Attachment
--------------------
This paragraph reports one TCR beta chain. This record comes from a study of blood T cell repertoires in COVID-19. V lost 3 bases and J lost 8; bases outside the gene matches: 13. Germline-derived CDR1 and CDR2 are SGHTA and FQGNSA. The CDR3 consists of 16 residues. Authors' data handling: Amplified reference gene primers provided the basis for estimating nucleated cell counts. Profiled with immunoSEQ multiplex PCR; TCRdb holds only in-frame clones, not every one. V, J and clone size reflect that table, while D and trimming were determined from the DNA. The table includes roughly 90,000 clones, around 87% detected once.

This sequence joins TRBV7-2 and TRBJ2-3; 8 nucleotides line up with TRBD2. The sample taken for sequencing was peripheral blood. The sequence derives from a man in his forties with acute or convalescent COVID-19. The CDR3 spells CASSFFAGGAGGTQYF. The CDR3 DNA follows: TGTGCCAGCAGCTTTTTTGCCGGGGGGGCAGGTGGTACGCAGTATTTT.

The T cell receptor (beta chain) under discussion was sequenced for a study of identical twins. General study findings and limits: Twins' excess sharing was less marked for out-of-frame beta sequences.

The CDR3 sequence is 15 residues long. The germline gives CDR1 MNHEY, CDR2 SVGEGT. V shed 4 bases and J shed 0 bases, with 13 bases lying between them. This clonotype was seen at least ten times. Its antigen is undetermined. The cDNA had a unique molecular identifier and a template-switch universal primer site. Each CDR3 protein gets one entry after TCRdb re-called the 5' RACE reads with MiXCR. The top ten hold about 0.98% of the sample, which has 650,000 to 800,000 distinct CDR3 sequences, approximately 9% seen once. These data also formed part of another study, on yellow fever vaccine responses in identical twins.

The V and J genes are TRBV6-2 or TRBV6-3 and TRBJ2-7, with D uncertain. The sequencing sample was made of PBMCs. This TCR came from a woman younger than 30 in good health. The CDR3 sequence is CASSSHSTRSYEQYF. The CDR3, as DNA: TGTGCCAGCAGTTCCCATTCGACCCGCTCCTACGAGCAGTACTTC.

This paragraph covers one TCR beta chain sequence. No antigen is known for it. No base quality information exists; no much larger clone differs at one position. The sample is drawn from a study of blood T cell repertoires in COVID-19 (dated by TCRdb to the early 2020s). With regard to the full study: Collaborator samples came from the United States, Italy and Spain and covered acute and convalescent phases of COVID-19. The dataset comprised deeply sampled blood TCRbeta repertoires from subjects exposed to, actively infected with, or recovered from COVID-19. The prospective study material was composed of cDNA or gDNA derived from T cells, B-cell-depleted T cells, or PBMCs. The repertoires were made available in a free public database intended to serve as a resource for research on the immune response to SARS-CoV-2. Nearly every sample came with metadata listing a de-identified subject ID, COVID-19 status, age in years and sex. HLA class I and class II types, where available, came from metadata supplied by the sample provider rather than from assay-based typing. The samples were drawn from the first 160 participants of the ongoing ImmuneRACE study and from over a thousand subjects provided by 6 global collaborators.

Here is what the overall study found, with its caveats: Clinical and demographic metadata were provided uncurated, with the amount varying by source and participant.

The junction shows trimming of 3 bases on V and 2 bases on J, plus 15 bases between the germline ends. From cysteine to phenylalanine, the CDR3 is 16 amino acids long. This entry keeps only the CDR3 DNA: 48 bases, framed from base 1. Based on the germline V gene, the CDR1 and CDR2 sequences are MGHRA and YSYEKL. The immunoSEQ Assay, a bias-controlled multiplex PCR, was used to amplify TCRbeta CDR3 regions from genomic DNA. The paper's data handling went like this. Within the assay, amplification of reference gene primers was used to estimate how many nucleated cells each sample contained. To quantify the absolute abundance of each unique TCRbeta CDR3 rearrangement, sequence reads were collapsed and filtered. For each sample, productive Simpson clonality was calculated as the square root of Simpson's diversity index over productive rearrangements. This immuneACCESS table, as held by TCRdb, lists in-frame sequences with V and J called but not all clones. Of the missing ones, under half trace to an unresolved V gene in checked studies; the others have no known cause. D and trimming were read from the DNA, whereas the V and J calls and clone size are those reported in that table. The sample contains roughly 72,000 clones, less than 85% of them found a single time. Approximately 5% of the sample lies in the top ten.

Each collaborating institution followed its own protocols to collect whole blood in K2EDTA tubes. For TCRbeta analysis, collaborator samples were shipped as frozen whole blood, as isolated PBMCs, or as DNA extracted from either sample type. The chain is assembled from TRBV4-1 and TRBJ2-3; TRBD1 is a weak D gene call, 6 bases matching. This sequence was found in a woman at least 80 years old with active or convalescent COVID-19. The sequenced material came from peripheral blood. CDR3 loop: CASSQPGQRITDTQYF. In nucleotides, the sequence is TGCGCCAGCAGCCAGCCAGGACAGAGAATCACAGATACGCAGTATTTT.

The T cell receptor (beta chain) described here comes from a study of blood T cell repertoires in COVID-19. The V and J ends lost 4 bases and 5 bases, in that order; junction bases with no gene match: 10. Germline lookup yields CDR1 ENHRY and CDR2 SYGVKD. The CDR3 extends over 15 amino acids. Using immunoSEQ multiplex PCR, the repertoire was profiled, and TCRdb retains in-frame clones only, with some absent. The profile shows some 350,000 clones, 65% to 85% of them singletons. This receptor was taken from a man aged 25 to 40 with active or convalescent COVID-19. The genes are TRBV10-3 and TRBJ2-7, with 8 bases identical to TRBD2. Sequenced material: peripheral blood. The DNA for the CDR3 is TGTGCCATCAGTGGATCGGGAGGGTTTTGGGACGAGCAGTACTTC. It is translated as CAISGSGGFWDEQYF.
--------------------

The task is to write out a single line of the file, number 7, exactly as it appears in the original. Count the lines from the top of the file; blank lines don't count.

Here is what the overall study found, with its caveats: Clinical and demographic metadata were provided uncurated, with the amount varying by source and participant.